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EMDR

Eye Movement Desensitization Reprocessing 

EMDR is an effective treatment for trauma, post-traumatic stress disorder (PTSD) and several anxiety related disorders.   

EMDR

EMDR (Eye Movement Desensitization and Reprocessing) is a therapy model that allows people to more rapidly process past trauma and negative thoughts and emotions. EMDR is especially effective for treating PTSD, severe anxiety, and processing past painful events.

 

It is a brain-based therapy, in that it looks at the way the brain processes and stores memories both emotionally and logically. Naturally our brains store emotional memory in one part of the brain, and cognitive-based memories in another. The EMDR approach essentially bridges the gap which is what speeds the recovery process.

 

EMDR has been effective in the treatment of post traumatic stress disorder (PTSD). This disorder normally develops after the direct experience or witnessing a terrifying event. Events including combat, terrorist attacks, serious accidents, or sexual abuse are among the most common events experienced, where the individual’s life or the life of someone else may have threatened or placed at risk for a serious injury. Individuals suffering from PTSD can have persistent and recurring memories, nightmares, tension, sensitivity, intense emotional reactions. Individuals attempt to avoid distressing circumstances or even talking about traumatic events. If left unattended, symptoms may last years but the disorder is generally diagnosed at 6 months after the event.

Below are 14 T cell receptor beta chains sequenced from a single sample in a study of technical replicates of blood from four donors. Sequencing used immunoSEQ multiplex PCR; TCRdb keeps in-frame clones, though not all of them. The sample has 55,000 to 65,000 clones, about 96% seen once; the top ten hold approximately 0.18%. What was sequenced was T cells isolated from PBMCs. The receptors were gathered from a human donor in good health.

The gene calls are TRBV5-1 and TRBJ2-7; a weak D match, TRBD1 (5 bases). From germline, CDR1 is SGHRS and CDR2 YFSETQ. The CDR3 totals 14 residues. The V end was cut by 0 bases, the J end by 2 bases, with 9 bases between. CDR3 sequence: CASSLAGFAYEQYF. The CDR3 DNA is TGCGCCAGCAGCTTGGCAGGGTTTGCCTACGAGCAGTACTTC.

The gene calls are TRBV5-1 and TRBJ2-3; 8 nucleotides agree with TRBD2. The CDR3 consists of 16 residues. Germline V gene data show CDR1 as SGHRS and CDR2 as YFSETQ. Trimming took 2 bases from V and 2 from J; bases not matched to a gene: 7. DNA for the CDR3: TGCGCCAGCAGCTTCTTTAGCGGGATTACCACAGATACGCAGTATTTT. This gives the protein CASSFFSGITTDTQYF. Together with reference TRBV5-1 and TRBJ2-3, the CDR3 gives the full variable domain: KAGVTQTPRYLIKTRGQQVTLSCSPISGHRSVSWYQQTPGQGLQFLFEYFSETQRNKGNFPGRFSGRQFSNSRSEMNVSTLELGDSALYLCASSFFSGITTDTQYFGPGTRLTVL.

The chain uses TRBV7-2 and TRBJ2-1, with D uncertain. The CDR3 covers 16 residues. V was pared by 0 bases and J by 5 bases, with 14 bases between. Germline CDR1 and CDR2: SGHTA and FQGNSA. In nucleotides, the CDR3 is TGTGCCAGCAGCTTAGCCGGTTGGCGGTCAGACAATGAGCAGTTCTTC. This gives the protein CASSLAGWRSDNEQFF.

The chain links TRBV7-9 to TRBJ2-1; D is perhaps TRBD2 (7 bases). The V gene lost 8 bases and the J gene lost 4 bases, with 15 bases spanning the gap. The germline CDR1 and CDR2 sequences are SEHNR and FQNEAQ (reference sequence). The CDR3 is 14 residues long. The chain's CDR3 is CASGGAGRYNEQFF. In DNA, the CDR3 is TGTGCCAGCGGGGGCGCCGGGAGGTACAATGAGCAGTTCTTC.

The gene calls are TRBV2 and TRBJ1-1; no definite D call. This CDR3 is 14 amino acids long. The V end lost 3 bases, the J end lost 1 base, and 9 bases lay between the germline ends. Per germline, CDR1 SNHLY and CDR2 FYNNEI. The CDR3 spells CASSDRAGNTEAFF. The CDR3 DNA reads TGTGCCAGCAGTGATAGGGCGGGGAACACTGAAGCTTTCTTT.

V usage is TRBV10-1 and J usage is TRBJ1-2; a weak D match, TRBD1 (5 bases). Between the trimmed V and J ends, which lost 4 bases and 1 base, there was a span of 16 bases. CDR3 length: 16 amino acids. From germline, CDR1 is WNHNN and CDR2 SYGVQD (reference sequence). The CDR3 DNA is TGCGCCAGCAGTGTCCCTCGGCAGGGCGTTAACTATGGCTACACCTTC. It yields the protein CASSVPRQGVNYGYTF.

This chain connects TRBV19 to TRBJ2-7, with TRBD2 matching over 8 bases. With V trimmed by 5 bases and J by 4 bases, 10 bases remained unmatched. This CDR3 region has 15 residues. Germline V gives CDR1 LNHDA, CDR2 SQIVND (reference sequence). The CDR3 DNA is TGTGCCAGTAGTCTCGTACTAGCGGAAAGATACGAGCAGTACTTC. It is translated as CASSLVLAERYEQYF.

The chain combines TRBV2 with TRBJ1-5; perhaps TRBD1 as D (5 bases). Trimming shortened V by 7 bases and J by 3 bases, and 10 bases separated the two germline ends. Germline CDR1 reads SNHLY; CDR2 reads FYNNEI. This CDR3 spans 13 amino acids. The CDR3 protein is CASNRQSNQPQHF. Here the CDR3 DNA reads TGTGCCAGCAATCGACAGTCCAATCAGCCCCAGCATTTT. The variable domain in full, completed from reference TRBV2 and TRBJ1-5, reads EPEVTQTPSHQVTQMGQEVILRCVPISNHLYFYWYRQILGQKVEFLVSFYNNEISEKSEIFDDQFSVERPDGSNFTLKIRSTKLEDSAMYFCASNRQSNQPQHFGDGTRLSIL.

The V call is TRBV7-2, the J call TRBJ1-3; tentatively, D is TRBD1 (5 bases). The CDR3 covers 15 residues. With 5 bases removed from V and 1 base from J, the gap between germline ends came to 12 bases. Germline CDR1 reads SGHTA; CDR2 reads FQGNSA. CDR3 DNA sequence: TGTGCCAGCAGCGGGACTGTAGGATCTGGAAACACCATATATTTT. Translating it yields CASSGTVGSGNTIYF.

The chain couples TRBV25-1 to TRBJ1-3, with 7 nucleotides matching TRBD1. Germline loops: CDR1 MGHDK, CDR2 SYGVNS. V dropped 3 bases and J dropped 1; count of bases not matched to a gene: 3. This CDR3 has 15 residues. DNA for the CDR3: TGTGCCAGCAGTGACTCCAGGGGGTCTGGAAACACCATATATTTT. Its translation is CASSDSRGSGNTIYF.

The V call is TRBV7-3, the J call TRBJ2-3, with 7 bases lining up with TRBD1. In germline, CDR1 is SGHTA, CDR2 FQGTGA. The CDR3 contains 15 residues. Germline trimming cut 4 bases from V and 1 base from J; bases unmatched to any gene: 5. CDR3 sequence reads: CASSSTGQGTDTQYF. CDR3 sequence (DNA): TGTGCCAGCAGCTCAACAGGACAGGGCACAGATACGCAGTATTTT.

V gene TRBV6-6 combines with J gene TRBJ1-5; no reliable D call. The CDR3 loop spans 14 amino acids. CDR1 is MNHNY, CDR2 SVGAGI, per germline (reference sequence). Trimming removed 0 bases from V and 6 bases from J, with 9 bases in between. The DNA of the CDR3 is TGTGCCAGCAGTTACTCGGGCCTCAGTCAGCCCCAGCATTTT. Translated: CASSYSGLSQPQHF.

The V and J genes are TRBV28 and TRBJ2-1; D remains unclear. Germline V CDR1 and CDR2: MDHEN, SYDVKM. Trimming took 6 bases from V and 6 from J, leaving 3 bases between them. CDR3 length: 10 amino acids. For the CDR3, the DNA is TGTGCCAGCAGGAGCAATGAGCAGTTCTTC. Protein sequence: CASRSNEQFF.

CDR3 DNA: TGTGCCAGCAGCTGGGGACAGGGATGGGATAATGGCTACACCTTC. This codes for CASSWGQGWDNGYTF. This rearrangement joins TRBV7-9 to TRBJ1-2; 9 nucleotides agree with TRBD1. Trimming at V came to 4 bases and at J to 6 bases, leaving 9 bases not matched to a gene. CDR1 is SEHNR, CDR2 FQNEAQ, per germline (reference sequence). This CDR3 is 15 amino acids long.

EMDR can help individuals explore these events in a safe therapeutic space while desensitizing their emotional reactivity to the event. This can be done through various tools incorporated by therapists to address and reprocess our body and mind’s reaction to the event. In the majority of cases, trauma is stored in our body and psyche causing us to react to similar events in the future. A loud noise experienced in the present, may remind those suffering with PTSD of a previously experienced explosive blast which has been stored in their memory. Unfortunately, they don’t store the memory the same way that healthy individuals may normally do. Most individuals know how to compertanilize the different noise to a different setting, to a different timeline. PTSD sufferers essentially can’t store the memory in a safe and organized location. EMDR attempts to help individuals reprocess these experiences and properly organize what our brain was unable to do at the time of the event. 

If you are looking to work with an EMDR therapist, please select Priscilla Torres on the booking schedule platform to begin working with her. You may also learn more about Priscilla here.